Written by Jamie C. Martin of Simple Homeschool
I was 12-years-old when I first began to starve myself.
I don’t know why exactly. Just that it made me feel in control, and being thin brought positive attention my way. That subconscious choice launched a decades-long struggle with food, eventually morphing into bulimia, depression, anxiety.
A deep love for my own kids finally helped me turn the corner in my relationship to food and begin to make peace with it. I spent the first half of my life hating my body, and there’s zero chance I’m going to do so in the second half. I choose to honor each laugh line and wrinkle, celebrate every silver hair I’ve earned.
But I think my struggles back then pale when compared to the load modern day tweens and teens are asked to carry.
I can’t imagine shouldering social media and cyberbullying on top of homework, active shooter drills on top of exams, peer pressure on top of a lack of ownership. Of course it’s not this way for every traditionally-schooled teen, thank God, but it is for many.
Something has been stolen from our kids, and it’s a tragedy.
Kim John Payne, educator, counselor, and author of the book Simplicity Parenting, often talks about the fact that all kids have quirks. Quirks are normal. However, he goes on to suggest a formula he’s noticed, that “A Quirk + Ongoing, Cumulative Stress = A Disorder.”
The truth of this equation and its results are currently on societal display in record numbers.
A healthy homeschool, on the other hand, frees adolescents from carrying these extra loads. It gives them back their childhood, gives them back their lives and educations. A loving homeschool is good for kids’ mental health.
It offers margin, time for cultivating passions, a safe space where differences are respected. Kim John Payne often shares another equation with parents and educators: “A Quirk – Ongoing, Cumulative Stress = A Child’s Genius.” Yes!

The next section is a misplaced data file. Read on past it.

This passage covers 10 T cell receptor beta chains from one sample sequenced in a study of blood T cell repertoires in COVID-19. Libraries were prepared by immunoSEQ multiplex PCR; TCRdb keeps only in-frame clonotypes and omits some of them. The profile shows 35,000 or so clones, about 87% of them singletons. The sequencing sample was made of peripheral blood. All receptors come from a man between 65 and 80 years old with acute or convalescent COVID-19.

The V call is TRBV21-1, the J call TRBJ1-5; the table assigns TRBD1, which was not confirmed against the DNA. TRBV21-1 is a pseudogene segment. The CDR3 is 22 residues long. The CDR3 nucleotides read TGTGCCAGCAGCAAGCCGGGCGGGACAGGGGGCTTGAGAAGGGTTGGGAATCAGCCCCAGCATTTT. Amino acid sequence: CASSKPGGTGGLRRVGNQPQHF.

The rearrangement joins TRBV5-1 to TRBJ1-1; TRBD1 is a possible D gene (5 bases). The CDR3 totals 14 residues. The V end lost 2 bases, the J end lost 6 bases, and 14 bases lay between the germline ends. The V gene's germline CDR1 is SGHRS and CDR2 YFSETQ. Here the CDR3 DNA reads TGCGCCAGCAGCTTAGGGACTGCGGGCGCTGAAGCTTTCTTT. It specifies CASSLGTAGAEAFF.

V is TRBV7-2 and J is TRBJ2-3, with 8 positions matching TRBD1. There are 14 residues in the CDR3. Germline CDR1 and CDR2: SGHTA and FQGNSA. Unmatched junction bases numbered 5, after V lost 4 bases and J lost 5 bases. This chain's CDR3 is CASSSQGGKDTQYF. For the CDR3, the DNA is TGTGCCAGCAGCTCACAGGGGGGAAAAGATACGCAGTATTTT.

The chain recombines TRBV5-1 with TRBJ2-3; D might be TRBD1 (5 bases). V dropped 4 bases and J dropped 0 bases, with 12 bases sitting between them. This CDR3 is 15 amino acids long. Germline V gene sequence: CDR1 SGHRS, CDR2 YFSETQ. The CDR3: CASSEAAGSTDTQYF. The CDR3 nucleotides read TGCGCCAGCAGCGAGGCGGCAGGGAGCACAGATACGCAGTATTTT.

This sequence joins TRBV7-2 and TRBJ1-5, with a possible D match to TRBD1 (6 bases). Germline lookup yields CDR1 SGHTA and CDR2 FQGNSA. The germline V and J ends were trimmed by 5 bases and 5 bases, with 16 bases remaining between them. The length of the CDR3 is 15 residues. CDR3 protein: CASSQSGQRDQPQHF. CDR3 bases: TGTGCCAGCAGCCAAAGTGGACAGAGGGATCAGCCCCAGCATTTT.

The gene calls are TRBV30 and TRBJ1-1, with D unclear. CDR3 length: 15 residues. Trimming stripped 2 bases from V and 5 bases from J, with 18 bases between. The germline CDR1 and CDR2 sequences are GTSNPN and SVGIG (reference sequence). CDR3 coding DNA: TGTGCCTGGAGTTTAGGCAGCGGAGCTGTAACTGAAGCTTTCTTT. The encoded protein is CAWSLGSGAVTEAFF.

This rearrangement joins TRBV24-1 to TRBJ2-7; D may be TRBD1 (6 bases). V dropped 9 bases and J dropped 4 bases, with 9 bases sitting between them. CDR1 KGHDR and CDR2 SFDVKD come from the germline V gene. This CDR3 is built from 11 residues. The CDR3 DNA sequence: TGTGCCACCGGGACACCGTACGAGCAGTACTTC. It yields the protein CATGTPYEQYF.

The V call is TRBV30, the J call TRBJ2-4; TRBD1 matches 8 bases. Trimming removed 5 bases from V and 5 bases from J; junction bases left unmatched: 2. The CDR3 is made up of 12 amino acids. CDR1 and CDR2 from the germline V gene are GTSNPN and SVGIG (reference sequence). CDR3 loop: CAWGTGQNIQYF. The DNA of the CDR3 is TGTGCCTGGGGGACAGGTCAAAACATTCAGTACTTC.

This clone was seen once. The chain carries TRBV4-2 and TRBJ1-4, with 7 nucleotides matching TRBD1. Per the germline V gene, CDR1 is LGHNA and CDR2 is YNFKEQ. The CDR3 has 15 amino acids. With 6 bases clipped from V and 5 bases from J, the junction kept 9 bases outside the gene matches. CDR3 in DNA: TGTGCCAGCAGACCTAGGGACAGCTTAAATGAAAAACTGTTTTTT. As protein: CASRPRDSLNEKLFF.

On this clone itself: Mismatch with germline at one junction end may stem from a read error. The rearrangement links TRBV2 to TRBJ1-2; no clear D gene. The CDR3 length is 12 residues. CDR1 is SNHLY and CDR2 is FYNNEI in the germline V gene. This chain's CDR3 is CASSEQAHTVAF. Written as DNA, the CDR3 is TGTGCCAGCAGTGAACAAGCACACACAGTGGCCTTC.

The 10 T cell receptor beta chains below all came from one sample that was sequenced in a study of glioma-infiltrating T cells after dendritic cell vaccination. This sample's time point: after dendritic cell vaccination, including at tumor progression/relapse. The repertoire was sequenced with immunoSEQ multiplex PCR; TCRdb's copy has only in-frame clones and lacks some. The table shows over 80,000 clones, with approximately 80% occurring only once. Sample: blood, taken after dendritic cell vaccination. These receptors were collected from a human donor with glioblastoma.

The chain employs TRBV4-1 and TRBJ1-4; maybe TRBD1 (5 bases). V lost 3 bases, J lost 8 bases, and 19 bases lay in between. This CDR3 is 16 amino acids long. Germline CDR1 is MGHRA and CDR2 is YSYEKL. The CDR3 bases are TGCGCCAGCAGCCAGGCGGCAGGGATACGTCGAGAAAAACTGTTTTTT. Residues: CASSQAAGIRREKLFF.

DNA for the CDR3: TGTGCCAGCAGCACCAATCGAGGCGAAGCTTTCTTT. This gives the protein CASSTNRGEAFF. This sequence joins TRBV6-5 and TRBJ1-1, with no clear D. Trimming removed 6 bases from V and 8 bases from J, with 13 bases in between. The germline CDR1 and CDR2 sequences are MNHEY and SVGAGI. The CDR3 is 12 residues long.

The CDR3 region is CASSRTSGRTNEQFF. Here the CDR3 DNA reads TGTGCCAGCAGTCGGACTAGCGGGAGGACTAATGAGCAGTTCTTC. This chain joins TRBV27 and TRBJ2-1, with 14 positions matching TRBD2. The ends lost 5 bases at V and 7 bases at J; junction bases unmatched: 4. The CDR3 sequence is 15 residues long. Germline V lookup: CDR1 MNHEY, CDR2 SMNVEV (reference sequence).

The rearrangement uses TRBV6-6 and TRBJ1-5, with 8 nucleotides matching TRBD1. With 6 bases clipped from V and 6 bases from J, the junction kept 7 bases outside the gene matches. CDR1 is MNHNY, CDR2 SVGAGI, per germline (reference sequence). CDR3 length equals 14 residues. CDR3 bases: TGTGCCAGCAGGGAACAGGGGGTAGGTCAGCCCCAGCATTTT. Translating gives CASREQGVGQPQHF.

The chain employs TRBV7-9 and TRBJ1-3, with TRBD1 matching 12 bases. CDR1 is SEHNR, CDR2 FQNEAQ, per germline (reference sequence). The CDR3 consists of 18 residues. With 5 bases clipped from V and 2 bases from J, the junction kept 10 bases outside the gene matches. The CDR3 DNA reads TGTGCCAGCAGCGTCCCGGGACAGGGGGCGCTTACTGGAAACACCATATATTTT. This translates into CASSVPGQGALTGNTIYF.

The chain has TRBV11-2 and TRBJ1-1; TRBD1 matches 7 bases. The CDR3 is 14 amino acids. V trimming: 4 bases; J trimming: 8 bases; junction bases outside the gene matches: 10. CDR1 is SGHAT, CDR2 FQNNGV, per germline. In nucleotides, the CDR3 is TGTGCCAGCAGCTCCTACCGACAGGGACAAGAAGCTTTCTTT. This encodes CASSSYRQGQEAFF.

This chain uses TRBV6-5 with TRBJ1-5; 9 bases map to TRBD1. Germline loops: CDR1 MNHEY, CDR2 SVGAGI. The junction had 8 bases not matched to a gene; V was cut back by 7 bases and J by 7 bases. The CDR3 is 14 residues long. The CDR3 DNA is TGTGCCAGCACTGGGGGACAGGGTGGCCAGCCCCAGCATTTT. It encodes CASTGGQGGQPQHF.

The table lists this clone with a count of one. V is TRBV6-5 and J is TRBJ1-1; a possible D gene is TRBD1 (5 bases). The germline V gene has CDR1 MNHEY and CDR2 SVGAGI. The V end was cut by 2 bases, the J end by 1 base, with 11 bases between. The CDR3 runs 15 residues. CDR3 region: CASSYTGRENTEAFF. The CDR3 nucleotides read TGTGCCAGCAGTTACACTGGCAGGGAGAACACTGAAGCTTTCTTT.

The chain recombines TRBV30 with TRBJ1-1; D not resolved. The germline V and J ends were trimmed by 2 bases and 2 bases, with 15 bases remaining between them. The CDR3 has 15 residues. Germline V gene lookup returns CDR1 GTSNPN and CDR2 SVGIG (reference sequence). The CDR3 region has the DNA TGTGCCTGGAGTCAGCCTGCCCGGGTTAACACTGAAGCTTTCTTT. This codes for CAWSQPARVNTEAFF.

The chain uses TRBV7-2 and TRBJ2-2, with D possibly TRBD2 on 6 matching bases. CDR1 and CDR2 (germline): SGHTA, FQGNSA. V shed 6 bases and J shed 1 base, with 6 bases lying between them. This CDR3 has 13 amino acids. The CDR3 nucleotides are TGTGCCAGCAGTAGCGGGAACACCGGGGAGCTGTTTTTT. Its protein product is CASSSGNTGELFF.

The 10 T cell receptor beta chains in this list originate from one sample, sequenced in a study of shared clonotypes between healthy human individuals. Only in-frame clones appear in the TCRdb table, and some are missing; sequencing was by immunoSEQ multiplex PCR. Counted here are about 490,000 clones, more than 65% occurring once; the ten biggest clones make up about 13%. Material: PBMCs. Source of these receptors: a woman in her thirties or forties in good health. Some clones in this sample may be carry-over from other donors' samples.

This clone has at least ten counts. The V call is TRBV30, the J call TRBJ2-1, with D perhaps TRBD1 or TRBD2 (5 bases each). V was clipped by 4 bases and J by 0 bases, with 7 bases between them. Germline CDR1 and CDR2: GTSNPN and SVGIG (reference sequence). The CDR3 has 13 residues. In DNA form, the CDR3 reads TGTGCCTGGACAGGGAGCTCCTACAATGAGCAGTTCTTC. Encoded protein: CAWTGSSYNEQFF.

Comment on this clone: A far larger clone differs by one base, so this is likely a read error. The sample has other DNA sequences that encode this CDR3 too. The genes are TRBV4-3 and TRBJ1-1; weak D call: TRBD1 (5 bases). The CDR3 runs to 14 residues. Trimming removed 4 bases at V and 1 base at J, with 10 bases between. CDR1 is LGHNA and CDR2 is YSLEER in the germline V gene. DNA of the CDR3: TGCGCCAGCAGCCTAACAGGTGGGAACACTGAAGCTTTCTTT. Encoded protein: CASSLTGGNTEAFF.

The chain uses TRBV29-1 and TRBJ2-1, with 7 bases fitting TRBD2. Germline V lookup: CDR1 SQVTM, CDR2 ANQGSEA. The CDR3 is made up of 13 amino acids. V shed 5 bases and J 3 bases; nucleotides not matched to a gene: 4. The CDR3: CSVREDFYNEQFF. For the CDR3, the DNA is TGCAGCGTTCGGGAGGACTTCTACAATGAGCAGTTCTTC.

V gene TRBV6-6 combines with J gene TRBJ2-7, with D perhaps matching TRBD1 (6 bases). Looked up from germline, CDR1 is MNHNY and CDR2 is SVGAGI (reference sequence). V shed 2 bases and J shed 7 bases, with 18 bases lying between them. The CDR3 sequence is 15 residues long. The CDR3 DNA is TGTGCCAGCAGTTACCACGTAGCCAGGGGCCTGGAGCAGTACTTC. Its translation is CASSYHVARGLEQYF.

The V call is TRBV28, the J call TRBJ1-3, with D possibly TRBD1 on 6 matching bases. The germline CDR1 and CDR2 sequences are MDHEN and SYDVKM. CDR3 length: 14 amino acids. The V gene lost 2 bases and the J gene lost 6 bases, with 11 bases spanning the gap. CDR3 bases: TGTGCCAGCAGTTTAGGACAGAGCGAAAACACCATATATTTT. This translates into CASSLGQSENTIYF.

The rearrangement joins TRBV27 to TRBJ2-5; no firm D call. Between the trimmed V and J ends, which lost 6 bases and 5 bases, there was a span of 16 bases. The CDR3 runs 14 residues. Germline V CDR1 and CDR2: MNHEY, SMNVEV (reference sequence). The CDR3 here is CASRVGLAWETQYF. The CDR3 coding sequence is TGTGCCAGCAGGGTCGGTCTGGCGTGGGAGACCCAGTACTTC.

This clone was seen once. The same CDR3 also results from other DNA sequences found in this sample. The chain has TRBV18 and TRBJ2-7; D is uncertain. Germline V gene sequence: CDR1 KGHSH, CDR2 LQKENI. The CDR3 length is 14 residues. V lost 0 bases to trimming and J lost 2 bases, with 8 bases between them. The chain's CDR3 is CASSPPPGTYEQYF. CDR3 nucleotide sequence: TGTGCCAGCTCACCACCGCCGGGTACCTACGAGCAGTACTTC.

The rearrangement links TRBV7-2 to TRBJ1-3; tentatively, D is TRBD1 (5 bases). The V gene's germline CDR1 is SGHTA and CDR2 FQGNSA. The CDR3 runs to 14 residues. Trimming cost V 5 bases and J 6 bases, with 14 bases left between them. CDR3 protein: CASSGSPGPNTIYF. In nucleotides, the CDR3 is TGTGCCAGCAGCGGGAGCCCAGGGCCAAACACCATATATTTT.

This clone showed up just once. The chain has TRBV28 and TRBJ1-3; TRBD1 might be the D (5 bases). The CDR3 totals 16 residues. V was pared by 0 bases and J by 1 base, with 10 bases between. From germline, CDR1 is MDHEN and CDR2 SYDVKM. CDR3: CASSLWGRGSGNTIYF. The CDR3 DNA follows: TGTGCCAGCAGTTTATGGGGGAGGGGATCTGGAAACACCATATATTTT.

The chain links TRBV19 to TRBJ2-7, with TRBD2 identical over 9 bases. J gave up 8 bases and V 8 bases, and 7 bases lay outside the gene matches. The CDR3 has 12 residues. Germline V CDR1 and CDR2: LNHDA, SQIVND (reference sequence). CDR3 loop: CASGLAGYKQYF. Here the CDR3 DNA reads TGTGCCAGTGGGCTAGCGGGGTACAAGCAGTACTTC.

If you brushed aside every other potential benefit of homeschooling, this is reason enough. I look at my three teens and see plenty of typical issues, but not the deep fears I dealt with at their age.
I see adolescents with struggles to overcome, but not individuals about to crumble under the weight of meaningless societal pressures. I see young people given the chance to thrive by developing strengths instead of being forced to dwell on weaknesses.
And mamas and papas homeschooling kids with mental illness? You are my heroes. You give beyond what I can even begin to comprehend, all for the love of your babes. Some of your children were at one point in the system, and you witnessed firsthand the horrors it brought your family.
Because how dare we suggest that dealing with bully torments and teenage cliques are necessary “socialization” required to raise whole human beings? That is like saying that being cooked in an oven is necessary in order to know how to heat up a lasagna.
Regular life is full of challenges, and yes, we need challenges. We need to learn how to handle difficult people in the real world. But fake challenges that arise when we put groups of precious kids in a fake environment, strip them of freedom and then ask them to shoulder the emotional fallout is not the real world.
I’m in awe of every reader out there who is, in many ways, taking an extra load onto yourself in order to keep your kids from bearing burdens that children were never meant to carry. And that leads me to the second part of this post.
Because we cannot talk about mental health without talking about our own.
A healthy homeschool is good for our kids’ mental health and in many ways, it’s also good for ours. We don’t have the morning out-the-door rush or the evening homework rush, both of which lead to stress. We’re not being hounded to join the PTA or sell wrapping paper that nobody wants.
But in other ways, whew, this responsibility is intense. It is easy to feel inadequate, to give in to fears and worries, to wonder if we’re doing it right, to lose sleep over a child’s struggles.
We can never give to our kids what we ourselves lack. May I encourage you to do whatever it takes to model the hard work of protecting your mental health?
We don’t have to be idyllic examples of perfection, not at all. We simply need to be real about our issues and address them. That could mean counseling, medication, nutrition, or exercise. And yes, it could even mean putting your children back into a traditional school.
There is NO one size fits all here. There is simply discovering what’s right for you and yours in this season of life.
I see you, moms and dads. Your tears and concerns. Your sacrifices. I see, also, your laughter and joy at the lifestyle you’ve chosen. We are beautiful messes, held together by grace, grace that restores.
Your work is valid, urgent, important. It matters—not just for your kids’ academics but for every part of them: body, spirit, and mind.
I’m in awe of you. Keep going.
If you enjoyed this post, check out Jamie’s book, Introverted Mom: Your Guide to More Calm, Less Guilt, and Quiet Joy.
Have you found homeschooling beneficial for your children’s/your own mental health?